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Warman v. American National Standards Institute

United States District Court, S.D. California

May 22, 2015

JORDAN WARMAN, individually and on behalf of all others similarly situated, Plaintiff,
v.
AMERICAN NATIONAL STANDARDS INSTITUTE, Defendant.

ORDER OF DISMISSAL

LARRY ALAN BURNS, District Judge.

Plaintiff Jordan Warman is a Canadian citizen residing in Ontario, Canada. (Docket no. 1, ¶ 8.) He filed this putative class action against the American National Standards Institute (ANSI), alleged to be a New York corporation with its headquarters in Washington, D.C. ( Id., ¶ 4.) Warman brings claims under both the federal Fair Labor Standards Act and New York state law, and alleges he worked in Washington, D.C., Maryland, and New Jersey when his claims arose. ( Id., ¶ 8.) The complaint's sole allegation concerning jurisdiction merely says "Venue in this Court is proper because ANSI regularly conducts business and employs employees throughout the country, including California." ( Id., ¶ 7.) There is no allegation, however, that any class member's claim arose in this District, or even in California. Thus, the Court ordered Plaintiff Jordan Warman to show cause why this case should not be dismissed for improper venue. (Docket no. 5.) In response, Warman contends that venue is proper because it is likely that numerous unnamed class members are currently working for ANSI in the Southern District of California. (Docket no. 7.) He explains

To accomplish [its] mission, ANSI employs assessors, to accredit and assess [Standard Developing Organizations]'s throughout the United States including in the Southern District of California. Discovery has not yet been conducted but it is likely that there are numerous assessors who reside and are currently working in the Southern District of California. Based on the fact that ANSI's assessors, many of whom are putative class members, are consistently in the Southern District of California the minimum contacts analysis is more than satisfied because ANSI regulates Southern District businesses and the organization has availed itself to the laws of California.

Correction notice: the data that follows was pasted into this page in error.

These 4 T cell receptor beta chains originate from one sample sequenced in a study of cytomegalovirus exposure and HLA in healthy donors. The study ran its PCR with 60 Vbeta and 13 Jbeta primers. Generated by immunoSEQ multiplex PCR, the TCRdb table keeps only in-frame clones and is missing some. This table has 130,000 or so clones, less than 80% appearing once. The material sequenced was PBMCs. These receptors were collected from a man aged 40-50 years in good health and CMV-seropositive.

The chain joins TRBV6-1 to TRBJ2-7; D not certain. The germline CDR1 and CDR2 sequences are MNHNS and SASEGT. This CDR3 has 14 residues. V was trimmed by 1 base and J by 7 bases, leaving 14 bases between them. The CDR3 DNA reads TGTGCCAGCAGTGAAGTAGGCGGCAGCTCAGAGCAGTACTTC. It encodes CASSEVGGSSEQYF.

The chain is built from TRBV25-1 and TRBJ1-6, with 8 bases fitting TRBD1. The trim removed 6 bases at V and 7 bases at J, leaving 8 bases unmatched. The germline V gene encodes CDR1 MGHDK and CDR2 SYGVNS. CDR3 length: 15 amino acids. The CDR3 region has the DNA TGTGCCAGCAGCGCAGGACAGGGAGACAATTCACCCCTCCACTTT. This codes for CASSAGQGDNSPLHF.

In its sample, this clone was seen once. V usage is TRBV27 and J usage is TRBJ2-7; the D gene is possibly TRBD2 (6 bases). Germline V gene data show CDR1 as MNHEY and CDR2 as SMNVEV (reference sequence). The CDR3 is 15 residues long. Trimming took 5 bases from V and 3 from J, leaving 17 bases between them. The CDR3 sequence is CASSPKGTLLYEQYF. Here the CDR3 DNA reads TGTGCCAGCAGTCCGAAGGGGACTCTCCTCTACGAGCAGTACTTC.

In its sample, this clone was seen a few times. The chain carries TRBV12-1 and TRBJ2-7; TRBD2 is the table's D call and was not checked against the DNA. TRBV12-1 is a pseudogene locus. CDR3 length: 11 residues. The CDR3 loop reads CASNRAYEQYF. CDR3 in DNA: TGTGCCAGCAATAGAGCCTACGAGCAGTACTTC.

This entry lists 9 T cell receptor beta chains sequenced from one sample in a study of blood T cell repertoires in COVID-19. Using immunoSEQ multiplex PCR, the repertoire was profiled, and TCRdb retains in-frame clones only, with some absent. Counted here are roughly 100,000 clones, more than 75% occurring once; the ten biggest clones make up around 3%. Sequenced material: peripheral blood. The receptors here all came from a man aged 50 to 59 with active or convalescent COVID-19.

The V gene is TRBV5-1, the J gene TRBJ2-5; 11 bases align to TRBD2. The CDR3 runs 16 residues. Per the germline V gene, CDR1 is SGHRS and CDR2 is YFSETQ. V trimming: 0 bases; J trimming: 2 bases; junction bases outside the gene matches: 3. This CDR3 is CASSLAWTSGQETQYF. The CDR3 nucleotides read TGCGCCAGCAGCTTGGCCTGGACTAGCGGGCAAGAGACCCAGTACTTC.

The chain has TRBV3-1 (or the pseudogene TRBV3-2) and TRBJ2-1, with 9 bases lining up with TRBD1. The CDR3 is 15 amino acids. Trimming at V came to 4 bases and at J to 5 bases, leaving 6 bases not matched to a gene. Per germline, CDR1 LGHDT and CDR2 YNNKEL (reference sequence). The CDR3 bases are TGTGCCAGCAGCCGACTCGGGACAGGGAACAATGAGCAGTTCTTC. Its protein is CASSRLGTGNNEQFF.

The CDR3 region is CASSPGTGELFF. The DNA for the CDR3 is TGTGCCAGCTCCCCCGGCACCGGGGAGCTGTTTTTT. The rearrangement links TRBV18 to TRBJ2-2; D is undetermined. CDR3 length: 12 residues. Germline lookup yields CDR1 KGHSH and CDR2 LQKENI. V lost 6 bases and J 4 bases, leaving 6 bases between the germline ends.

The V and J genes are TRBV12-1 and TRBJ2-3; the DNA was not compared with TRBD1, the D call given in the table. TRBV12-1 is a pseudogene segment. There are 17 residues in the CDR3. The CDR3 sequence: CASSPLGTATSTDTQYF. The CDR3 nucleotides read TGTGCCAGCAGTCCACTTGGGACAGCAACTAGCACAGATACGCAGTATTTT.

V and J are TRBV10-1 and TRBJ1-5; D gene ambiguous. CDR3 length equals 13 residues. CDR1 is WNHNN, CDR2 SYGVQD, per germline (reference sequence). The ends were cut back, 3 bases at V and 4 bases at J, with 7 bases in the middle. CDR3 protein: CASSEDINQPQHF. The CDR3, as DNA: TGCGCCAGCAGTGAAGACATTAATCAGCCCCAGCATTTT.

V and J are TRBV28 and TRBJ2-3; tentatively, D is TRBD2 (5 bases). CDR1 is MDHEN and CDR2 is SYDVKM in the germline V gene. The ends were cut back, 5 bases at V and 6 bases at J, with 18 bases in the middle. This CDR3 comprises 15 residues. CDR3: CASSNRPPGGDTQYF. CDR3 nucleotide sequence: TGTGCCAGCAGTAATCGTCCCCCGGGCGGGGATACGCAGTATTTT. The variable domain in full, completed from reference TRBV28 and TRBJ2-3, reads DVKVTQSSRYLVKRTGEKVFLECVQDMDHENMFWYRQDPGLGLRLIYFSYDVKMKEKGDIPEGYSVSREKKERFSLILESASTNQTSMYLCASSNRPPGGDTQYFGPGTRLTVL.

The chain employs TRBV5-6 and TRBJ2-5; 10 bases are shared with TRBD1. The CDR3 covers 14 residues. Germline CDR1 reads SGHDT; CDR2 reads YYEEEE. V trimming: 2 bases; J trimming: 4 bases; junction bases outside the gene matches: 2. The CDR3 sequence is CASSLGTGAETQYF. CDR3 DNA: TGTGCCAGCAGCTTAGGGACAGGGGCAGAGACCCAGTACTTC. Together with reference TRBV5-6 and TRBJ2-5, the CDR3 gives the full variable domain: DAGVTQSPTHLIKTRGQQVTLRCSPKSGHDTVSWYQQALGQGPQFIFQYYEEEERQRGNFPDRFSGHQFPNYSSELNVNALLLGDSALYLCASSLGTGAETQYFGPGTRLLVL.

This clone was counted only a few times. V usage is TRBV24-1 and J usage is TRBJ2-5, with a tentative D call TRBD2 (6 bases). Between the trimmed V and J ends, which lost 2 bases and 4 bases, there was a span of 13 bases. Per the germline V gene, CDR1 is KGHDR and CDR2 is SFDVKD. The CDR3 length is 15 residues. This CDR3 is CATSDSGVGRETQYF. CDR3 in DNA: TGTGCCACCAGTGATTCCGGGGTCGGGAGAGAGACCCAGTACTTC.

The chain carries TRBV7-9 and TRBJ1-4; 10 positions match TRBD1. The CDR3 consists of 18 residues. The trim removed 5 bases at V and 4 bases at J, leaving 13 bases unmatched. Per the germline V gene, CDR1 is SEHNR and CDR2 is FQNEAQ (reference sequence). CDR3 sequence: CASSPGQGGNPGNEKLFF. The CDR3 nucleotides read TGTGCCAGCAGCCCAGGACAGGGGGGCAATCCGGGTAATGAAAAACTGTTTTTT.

( Id. at 3.)

I. Discussion

A. Venue

A civil action may be brought in any of the following:

(1) a judicial district in which any defendant resides, if all defendants are residents of the State in which the district is located;
(2) a judicial district in which a substantial part of the events or omissions giving rise to the claim occurred, or a substantial part of property that is the subject of the action is situated; or
(3) if there is no district in which an action may otherwise be brought as provided in this section, any judicial district in which any defendant is subject to the court's personal jurisdiction with respect to such action.

28 U.S.C. § 1391(b). For the purposes of the venue statute, entity defendants are "deemed to reside... in any judicial district in which such defendant is subject to the court's personal jurisdiction with respect to the civil action in question." 28 U.S.C. § 1391(c)(2).

B. Personal Jurisdiction

Personal jurisdiction is divided into two categories-general and specific. Martinez v. Aero Caribbean, 764 F.3d 1062, 1066 (9th Cir. 2014). "[T]he plaintiff bears the burden of demonstrating that the court has jurisdiction. In re W. States Wholesale ...


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